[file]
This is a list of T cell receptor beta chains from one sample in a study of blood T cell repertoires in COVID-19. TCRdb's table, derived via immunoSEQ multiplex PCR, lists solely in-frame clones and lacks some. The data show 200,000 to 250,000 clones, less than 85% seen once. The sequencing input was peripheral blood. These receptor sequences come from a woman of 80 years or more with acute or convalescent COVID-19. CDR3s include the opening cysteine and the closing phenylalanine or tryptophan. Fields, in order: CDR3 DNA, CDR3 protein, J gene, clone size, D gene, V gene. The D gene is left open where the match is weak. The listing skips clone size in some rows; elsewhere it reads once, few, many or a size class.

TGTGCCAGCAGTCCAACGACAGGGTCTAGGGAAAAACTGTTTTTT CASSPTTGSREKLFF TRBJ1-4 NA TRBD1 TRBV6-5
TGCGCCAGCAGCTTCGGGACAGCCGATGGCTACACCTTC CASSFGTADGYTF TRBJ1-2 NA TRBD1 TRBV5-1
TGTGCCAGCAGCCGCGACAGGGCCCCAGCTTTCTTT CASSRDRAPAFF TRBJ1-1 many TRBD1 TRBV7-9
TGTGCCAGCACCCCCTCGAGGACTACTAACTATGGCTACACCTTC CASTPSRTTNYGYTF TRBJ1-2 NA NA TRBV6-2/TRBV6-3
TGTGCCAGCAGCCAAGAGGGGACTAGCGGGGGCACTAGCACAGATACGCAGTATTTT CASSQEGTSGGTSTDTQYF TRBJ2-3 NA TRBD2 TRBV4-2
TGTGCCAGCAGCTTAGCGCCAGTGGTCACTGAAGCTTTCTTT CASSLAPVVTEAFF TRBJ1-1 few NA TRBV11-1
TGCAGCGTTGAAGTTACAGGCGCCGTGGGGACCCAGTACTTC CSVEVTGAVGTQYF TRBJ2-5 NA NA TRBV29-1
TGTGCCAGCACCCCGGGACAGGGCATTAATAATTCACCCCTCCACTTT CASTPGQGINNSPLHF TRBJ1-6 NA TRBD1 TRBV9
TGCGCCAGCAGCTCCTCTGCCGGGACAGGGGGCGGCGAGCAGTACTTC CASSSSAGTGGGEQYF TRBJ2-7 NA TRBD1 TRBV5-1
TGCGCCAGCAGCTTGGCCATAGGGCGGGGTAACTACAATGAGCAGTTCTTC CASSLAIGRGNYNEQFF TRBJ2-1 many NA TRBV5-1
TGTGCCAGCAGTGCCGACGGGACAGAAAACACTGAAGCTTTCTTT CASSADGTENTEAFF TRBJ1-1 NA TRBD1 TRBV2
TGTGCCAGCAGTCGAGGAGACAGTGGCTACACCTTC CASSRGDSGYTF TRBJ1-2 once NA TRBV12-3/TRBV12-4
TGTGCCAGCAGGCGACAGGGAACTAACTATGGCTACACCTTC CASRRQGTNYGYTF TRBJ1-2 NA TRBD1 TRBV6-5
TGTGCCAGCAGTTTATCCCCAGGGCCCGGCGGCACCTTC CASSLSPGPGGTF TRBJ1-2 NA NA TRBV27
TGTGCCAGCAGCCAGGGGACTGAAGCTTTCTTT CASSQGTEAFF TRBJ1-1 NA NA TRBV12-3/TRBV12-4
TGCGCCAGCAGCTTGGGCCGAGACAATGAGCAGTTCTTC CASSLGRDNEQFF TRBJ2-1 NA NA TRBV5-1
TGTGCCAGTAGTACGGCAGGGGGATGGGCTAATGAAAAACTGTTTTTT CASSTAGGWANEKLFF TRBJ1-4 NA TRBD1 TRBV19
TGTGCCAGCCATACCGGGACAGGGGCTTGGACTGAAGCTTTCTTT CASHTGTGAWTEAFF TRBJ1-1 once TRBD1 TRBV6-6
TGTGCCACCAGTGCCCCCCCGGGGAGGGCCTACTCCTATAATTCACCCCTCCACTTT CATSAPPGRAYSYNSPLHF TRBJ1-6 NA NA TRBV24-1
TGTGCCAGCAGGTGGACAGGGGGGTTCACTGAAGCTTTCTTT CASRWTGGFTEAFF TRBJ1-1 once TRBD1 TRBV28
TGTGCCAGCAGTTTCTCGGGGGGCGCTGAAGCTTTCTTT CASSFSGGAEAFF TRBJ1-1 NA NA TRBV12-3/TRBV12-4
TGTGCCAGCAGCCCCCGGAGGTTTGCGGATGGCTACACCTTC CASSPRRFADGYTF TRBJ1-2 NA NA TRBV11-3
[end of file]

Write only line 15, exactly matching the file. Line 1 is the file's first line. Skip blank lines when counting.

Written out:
TGTGCCAGCAGTTTATCCCCAGGGCCCGGCGGCACCTTC CASSLSPGPGGTF TRBJ1-2 NA NA TRBV27